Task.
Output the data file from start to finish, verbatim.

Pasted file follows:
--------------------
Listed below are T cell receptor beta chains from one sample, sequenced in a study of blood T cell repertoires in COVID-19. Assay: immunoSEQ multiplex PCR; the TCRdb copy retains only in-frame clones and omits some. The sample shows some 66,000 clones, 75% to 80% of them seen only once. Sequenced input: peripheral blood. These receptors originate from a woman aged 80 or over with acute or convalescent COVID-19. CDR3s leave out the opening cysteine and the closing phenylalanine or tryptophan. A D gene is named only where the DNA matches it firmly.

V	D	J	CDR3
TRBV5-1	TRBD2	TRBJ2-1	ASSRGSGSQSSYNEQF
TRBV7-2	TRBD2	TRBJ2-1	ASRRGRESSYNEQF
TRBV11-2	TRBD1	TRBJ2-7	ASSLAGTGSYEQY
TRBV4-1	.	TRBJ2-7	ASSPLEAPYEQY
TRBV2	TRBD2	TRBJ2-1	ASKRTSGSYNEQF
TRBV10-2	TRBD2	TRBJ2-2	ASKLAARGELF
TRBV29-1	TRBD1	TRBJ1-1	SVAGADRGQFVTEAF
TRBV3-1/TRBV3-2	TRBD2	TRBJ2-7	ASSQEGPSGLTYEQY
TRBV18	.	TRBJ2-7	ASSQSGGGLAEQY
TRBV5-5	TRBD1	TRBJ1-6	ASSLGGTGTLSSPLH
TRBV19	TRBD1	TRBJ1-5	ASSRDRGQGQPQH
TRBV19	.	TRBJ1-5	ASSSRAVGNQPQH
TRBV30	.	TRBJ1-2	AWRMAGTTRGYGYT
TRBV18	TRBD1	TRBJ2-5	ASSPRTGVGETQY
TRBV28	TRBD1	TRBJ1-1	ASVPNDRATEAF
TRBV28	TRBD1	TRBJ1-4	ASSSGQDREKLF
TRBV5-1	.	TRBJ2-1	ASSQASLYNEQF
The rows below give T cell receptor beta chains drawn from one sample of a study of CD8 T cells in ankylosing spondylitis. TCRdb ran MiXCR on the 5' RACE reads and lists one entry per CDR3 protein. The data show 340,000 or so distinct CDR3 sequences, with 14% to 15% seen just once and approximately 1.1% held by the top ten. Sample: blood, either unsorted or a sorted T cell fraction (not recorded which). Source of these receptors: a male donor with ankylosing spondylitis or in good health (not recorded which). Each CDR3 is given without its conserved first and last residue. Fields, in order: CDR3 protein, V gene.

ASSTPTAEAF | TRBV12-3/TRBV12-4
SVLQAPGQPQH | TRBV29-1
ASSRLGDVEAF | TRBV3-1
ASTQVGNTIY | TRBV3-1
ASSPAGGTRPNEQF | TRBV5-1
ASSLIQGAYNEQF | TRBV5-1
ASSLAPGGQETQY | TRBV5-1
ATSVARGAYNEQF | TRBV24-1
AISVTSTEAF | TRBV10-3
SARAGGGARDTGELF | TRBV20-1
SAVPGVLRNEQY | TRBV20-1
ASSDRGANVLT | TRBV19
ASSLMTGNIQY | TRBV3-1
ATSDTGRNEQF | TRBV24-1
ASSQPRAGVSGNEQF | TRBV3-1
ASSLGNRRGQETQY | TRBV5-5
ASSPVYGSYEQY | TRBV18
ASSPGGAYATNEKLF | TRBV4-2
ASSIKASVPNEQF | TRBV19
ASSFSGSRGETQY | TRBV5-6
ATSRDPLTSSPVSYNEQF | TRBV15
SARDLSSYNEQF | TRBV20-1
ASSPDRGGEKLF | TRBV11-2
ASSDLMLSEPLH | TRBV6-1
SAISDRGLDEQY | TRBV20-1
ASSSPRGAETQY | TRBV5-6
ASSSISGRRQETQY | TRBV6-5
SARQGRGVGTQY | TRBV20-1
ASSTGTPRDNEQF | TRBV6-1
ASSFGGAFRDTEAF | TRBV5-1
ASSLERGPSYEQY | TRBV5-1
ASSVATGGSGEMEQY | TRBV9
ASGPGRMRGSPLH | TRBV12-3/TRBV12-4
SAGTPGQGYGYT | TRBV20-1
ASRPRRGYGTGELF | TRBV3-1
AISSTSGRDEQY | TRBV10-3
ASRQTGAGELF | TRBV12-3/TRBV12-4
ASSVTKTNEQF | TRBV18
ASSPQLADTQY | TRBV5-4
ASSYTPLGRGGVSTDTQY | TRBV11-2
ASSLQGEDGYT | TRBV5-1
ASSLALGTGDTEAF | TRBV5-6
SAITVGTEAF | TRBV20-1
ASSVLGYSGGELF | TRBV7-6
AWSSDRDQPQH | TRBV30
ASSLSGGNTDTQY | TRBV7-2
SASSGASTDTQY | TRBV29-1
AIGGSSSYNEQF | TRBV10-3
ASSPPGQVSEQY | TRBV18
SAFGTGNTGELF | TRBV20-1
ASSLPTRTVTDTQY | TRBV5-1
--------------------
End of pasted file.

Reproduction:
Listed below are T cell receptor beta chains from one sample, sequenced in a study of blood T cell repertoires in COVID-19. Assay: immunoSEQ multiplex PCR; the TCRdb copy retains only in-frame clones and omits some. The sample shows some 66,000 clones, 75% to 80% of them seen only once. Sequenced input: peripheral blood. These receptors originate from a woman aged 80 or over with acute or convalescent COVID-19. CDR3s leave out the opening cysteine and the closing phenylalanine or tryptophan. A D gene is named only where the DNA matches it firmly.

V	D	J	CDR3
TRBV5-1	TRBD2	TRBJ2-1	ASSRGSGSQSSYNEQF
TRBV7-2	TRBD2	TRBJ2-1	ASRRGRESSYNEQF
TRBV11-2	TRBD1	TRBJ2-7	ASSLAGTGSYEQY
TRBV4-1	.	TRBJ2-7	ASSPLEAPYEQY
TRBV2	TRBD2	TRBJ2-1	ASKRTSGSYNEQF
TRBV10-2	TRBD2	TRBJ2-2	ASKLAARGELF
TRBV29-1	TRBD1	TRBJ1-1	SVAGADRGQFVTEAF
TRBV3-1/TRBV3-2	TRBD2	TRBJ2-7	ASSQEGPSGLTYEQY
TRBV18	.	TRBJ2-7	ASSQSGGGLAEQY
TRBV5-5	TRBD1	TRBJ1-6	ASSLGGTGTLSSPLH
TRBV19	TRBD1	TRBJ1-5	ASSRDRGQGQPQH
TRBV19	.	TRBJ1-5	ASSSRAVGNQPQH
TRBV30	.	TRBJ1-2	AWRMAGTTRGYGYT
TRBV18	TRBD1	TRBJ2-5	ASSPRTGVGETQY
TRBV28	TRBD1	TRBJ1-1	ASVPNDRATEAF
TRBV28	TRBD1	TRBJ1-4	ASSSGQDREKLF
TRBV5-1	.	TRBJ2-1	ASSQASLYNEQF
The rows below give T cell receptor beta chains drawn from one sample of a study of CD8 T cells in ankylosing spondylitis. TCRdb ran MiXCR on the 5' RACE reads and lists one entry per CDR3 protein. The data show 340,000 or so distinct CDR3 sequences, with 14% to 15% seen just once and approximately 1.1% held by the top ten. Sample: blood, either unsorted or a sorted T cell fraction (not recorded which). Source of these receptors: a male donor with ankylosing spondylitis or in good health (not recorded which). Each CDR3 is given without its conserved first and last residue. Fields, in order: CDR3 protein, V gene.

ASSTPTAEAF | TRBV12-3/TRBV12-4
SVLQAPGQPQH | TRBV29-1
ASSRLGDVEAF | TRBV3-1
ASTQVGNTIY | TRBV3-1
ASSPAGGTRPNEQF | TRBV5-1
ASSLIQGAYNEQF | TRBV5-1
ASSLAPGGQETQY | TRBV5-1
ATSVARGAYNEQF | TRBV24-1
AISVTSTEAF | TRBV10-3
SARAGGGARDTGELF | TRBV20-1
SAVPGVLRNEQY | TRBV20-1
ASSDRGANVLT | TRBV19
ASSLMTGNIQY | TRBV3-1
ATSDTGRNEQF | TRBV24-1
ASSQPRAGVSGNEQF | TRBV3-1
ASSLGNRRGQETQY | TRBV5-5
ASSPVYGSYEQY | TRBV18
ASSPGGAYATNEKLF | TRBV4-2
ASSIKASVPNEQF | TRBV19
ASSFSGSRGETQY | TRBV5-6
ATSRDPLTSSPVSYNEQF | TRBV15
SARDLSSYNEQF | TRBV20-1
ASSPDRGGEKLF | TRBV11-2
ASSDLMLSEPLH | TRBV6-1
SAISDRGLDEQY | TRBV20-1
ASSSPRGAETQY | TRBV5-6
ASSSISGRRQETQY | TRBV6-5
SARQGRGVGTQY | TRBV20-1
ASSTGTPRDNEQF | TRBV6-1
ASSFGGAFRDTEAF | TRBV5-1
ASSLERGPSYEQY | TRBV5-1
ASSVATGGSGEMEQY | TRBV9
ASGPGRMRGSPLH | TRBV12-3/TRBV12-4
SAGTPGQGYGYT | TRBV20-1
ASRPRRGYGTGELF | TRBV3-1
AISSTSGRDEQY | TRBV10-3
ASRQTGAGELF | TRBV12-3/TRBV12-4
ASSVTKTNEQF | TRBV18
ASSPQLADTQY | TRBV5-4
ASSYTPLGRGGVSTDTQY | TRBV11-2
ASSLQGEDGYT | TRBV5-1
ASSLALGTGDTEAF | TRBV5-6
SAITVGTEAF | TRBV20-1
ASSVLGYSGGELF | TRBV7-6
AWSSDRDQPQH | TRBV30
ASSLSGGNTDTQY | TRBV7-2
SASSGASTDTQY | TRBV29-1
AIGGSSSYNEQF | TRBV10-3
ASSPPGQVSEQY | TRBV18
SAFGTGNTGELF | TRBV20-1
ASSLPTRTVTDTQY | TRBV5-1